Lightlines@Abbey Walk Gallery 2014
Mnemonic # 1 and The Lightstain Series
Triple projection, Wood, Glass, Mirror, Sound, 2015
Dimensions: 3m h x 5m w x 5m d approx.
26 C-type photographic prints mounted in reclaimed domestic frames
Dimensions: 70cm h x 50cm w each approx.
Developed from wider considerations of the interplay between person and place, how it is understood, analysed, or indeed, constructed through art making, Lightlines is a contemplation on how art-making may probe some of the complexities of the relation between the affective potentials of image and the agency of the person. Working with ideas of the conscious and the unconscious and the ways in which sight and site impact upon the mind and body space of the viewer, Lightlines explores ideas of encounter and affect through still and moving image.
Setting up a dialogue between the works The Lightstain Series, a collection of photographic works exploring the hidden resonances of interior domestic space, and Mnemonic, a moving image installation which re-presents the images as abstracted forms, the presentation considers memory and recollection as a complex interplay of encounter and remembrance.
Operating discretely and in tandem, the surreal perspectives of still images are manipulated, cut through, sliced, reflected and refracted, into multiply layered, multiply projected light forms in Mnemonic, echoing the ways in which memory and the psyche stores, recalls and re-imagines experience. Mnemonic works with ideas of thin slicing – the photographic image is a thin slice of space as well as time echoing the ways in which the mind stores and recalls perceptual information as conflated incidences of significance – to play with ideas of recollection as a collage of image and affects operative in the conscious and unconscious.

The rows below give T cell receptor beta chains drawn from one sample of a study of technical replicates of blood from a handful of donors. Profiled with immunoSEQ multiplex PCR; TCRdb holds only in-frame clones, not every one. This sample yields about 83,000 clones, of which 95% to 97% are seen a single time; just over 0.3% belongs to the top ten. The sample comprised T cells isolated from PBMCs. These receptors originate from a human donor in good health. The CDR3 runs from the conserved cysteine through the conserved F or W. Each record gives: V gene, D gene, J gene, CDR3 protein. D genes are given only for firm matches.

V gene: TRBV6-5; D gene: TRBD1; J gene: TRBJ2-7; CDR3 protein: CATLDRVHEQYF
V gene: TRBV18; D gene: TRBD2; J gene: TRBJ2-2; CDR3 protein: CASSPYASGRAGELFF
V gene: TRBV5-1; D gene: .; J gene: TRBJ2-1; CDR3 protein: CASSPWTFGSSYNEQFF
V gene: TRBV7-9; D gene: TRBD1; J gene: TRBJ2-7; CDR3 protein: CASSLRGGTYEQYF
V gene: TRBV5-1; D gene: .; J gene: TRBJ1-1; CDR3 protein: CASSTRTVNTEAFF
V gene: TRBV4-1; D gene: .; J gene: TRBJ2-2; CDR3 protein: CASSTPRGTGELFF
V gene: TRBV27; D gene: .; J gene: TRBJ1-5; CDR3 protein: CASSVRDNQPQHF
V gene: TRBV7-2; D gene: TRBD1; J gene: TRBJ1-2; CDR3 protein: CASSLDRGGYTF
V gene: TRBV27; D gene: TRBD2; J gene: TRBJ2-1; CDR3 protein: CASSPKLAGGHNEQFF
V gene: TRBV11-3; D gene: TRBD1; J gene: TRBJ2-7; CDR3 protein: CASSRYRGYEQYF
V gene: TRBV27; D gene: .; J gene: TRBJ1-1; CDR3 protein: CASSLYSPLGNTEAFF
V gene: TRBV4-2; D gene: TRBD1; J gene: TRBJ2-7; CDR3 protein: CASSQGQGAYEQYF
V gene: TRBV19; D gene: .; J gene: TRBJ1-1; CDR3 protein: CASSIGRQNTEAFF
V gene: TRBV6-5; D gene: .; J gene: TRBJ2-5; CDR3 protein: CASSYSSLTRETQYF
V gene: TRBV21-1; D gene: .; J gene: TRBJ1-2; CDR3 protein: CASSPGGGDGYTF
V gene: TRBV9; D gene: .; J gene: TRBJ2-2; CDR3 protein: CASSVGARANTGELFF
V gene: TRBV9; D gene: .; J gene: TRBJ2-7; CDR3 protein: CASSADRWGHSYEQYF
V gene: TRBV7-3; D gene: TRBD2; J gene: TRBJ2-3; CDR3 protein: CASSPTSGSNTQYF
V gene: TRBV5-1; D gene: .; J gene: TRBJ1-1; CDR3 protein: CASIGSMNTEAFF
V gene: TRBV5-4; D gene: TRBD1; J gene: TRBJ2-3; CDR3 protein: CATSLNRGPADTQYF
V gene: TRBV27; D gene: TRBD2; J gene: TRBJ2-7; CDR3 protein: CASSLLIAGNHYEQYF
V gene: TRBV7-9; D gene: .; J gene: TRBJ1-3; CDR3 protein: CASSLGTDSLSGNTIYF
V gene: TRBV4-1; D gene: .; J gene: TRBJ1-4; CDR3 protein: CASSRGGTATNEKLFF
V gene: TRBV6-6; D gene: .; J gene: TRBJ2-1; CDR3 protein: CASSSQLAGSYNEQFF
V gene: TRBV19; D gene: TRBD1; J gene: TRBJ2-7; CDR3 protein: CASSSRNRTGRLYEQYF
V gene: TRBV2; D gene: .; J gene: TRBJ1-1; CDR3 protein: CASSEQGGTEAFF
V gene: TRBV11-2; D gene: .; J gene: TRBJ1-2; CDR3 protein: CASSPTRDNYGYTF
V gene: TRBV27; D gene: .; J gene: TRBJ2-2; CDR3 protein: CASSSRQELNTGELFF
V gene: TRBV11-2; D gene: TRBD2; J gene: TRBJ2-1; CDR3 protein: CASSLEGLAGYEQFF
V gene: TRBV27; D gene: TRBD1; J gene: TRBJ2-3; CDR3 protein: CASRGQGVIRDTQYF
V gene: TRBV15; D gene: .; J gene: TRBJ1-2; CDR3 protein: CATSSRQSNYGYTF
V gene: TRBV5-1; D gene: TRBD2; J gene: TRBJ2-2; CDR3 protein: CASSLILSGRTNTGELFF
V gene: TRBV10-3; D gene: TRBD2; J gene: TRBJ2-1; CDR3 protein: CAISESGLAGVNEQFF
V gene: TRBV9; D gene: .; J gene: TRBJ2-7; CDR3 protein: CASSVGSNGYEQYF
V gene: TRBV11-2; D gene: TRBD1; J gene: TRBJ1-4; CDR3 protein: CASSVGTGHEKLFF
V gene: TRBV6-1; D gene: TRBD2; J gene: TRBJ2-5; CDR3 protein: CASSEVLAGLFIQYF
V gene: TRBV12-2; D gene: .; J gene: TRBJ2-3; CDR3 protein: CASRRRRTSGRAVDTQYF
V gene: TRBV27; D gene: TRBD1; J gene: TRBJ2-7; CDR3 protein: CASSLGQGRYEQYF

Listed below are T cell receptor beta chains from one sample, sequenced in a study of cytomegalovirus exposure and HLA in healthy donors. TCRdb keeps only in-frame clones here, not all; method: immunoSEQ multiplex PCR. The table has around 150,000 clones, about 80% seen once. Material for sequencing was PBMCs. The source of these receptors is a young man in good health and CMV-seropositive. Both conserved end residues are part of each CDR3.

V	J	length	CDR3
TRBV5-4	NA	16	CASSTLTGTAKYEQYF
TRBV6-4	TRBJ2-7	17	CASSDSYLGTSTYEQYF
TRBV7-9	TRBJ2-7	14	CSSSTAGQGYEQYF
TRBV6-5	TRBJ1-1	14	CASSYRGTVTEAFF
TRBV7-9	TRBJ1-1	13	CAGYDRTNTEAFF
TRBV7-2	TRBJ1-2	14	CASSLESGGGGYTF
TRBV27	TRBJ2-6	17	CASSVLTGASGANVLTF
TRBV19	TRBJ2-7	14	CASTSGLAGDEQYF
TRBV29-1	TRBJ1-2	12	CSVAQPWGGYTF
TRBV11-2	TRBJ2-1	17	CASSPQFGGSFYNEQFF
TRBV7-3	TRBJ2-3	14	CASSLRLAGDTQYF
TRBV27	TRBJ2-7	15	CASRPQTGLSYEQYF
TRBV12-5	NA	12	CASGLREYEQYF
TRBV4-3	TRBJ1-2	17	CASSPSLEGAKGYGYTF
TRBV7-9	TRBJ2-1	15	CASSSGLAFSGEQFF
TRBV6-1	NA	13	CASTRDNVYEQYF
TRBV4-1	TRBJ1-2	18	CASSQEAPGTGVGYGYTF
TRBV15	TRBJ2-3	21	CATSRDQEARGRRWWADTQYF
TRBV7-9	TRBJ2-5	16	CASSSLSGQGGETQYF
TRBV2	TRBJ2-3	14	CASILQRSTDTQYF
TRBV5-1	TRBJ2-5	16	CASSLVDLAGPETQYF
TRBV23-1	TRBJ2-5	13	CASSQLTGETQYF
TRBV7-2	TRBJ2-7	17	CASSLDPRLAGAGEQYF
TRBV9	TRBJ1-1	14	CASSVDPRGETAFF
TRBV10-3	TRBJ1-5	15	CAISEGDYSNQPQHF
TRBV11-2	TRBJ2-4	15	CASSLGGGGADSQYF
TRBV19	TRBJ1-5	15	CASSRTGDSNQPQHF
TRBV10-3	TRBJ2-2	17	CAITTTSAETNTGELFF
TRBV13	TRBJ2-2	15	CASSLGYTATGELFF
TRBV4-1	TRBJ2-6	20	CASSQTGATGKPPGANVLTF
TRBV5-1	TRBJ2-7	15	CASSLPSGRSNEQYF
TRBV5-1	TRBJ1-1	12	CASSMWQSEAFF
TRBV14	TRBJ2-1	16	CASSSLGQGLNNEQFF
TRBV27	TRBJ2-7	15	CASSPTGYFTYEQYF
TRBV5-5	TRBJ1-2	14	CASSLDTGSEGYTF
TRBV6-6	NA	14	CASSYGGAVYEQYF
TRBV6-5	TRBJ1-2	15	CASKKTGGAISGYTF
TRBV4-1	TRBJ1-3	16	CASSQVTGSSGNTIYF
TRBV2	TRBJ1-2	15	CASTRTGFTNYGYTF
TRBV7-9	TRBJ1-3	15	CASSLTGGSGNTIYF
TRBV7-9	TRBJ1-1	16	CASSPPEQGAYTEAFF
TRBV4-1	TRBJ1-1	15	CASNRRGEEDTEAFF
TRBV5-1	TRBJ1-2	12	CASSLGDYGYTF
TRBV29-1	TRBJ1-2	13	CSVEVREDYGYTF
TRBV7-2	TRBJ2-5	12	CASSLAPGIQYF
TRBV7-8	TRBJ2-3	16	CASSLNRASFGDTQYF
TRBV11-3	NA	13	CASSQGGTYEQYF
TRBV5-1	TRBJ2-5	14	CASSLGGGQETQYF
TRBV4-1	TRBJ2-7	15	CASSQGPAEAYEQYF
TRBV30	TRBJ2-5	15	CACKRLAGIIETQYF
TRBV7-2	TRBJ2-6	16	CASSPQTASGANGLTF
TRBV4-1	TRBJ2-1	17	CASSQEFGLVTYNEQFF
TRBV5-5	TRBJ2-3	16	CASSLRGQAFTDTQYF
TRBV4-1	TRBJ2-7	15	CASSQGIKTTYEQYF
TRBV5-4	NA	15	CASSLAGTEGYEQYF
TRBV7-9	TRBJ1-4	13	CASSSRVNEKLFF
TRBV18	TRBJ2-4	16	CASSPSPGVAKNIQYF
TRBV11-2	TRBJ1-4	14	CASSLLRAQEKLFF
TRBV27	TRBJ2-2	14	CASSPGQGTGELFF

Lightlines probes the familiar/strange relation operative in the proposal of the uncanny to explore the ways in which perceptual stimuli is absorbed and assimilated into new configurations and forms which may be read in infinite variety by the viewer towards a changed relation.
The uncanny resonances manifest through the still images of The Lightstain Series become confused and conflated in Mnemonic through ideas of repetition and change, as the peculiar imagery of the stills is presented as an abstracted collage of colour and light. Rhythm, metre and patterning of image and sound play out as an evolving feedback loop, as the work sets into motion ever changing configurations of visual and aural stimuli.
In doing so, Lightlines engages with the ways in which the mind and the psyche operate in tandem to facilitate recognition and recollection while acknowledging the slippery relation between remembering/forgetting, the known/unknown, and the conscious/unconscious capacities of the viewer.
In effect, the disturbances of the stills imagery are resolved through the proposal of a changed relation, brought about by placing the imagery in motion in ways which echo the operative nature of affect as a moment on moment apprehension of perceptual stimuli continually augmented over time.